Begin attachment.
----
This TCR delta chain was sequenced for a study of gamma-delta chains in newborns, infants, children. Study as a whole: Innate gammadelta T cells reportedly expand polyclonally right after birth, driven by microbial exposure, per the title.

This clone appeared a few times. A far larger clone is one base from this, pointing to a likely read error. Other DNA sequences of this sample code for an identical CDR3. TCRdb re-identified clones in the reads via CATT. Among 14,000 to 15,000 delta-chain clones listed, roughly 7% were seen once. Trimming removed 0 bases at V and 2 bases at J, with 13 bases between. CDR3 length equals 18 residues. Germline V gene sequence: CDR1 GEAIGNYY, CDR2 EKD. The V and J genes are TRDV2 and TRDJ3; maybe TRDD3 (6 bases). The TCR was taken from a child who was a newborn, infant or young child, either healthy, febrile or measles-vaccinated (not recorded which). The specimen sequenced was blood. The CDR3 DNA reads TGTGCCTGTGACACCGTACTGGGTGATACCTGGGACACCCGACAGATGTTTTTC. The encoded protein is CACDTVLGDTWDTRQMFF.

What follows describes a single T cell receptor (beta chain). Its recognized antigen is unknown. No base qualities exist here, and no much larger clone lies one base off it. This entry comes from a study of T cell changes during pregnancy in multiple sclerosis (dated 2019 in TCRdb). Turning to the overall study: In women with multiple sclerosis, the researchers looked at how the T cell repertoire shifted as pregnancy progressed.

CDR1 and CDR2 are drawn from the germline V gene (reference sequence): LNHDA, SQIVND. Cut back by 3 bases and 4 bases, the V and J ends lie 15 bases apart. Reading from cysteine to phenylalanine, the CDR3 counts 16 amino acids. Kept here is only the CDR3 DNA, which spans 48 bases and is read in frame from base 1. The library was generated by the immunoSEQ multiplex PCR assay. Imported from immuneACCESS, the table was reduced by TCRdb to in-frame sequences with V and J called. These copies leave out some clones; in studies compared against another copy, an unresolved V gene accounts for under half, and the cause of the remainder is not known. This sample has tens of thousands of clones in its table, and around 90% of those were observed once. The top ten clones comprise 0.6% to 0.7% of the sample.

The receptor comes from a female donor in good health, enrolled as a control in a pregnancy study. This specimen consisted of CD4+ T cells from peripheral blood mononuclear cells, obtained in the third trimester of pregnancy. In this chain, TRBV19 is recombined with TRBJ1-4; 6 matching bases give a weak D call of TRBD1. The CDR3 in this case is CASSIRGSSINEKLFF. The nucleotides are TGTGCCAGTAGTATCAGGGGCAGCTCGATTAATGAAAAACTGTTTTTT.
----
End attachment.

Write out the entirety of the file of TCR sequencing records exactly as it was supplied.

This TCR delta chain was sequenced for a study of gamma-delta chains in newborns, infants, children. Study as a whole: Innate gammadelta T cells reportedly expand polyclonally right after birth, driven by microbial exposure, per the title.

This clone appeared a few times. A far larger clone is one base from this, pointing to a likely read error. Other DNA sequences of this sample code for an identical CDR3. TCRdb re-identified clones in the reads via CATT. Among 14,000 to 15,000 delta-chain clones listed, roughly 7% were seen once. Trimming removed 0 bases at V and 2 bases at J, with 13 bases between. CDR3 length equals 18 residues. Germline V gene sequence: CDR1 GEAIGNYY, CDR2 EKD. The V and J genes are TRDV2 and TRDJ3; maybe TRDD3 (6 bases). The TCR was taken from a child who was a newborn, infant or young child, either healthy, febrile or measles-vaccinated (not recorded which). The specimen sequenced was blood. The CDR3 DNA reads TGTGCCTGTGACACCGTACTGGGTGATACCTGGGACACCCGACAGATGTTTTTC. The encoded protein is CACDTVLGDTWDTRQMFF.

What follows describes a single T cell receptor (beta chain). Its recognized antigen is unknown. No base qualities exist here, and no much larger clone lies one base off it. This entry comes from a study of T cell changes during pregnancy in multiple sclerosis (dated 2019 in TCRdb). Turning to the overall study: In women with multiple sclerosis, the researchers looked at how the T cell repertoire shifted as pregnancy progressed.

CDR1 and CDR2 are drawn from the germline V gene (reference sequence): LNHDA, SQIVND. Cut back by 3 bases and 4 bases, the V and J ends lie 15 bases apart. Reading from cysteine to phenylalanine, the CDR3 counts 16 amino acids. Kept here is only the CDR3 DNA, which spans 48 bases and is read in frame from base 1. The library was generated by the immunoSEQ multiplex PCR assay. Imported from immuneACCESS, the table was reduced by TCRdb to in-frame sequences with V and J called. These copies leave out some clones; in studies compared against another copy, an unresolved V gene accounts for under half, and the cause of the remainder is not known. This sample has tens of thousands of clones in its table, and around 90% of those were observed once. The top ten clones comprise 0.6% to 0.7% of the sample.

The receptor comes from a female donor in good health, enrolled as a control in a pregnancy study. This specimen consisted of CD4+ T cells from peripheral blood mononuclear cells, obtained in the third trimester of pregnancy. In this chain, TRBV19 is recombined with TRBJ1-4; 6 matching bases give a weak D call of TRBD1. The CDR3 in this case is CASSIRGSSINEKLFF. The nucleotides are TGTGCCAGTAGTATCAGGGGCAGCTCGATTAATGAAAAACTGTTTTTT.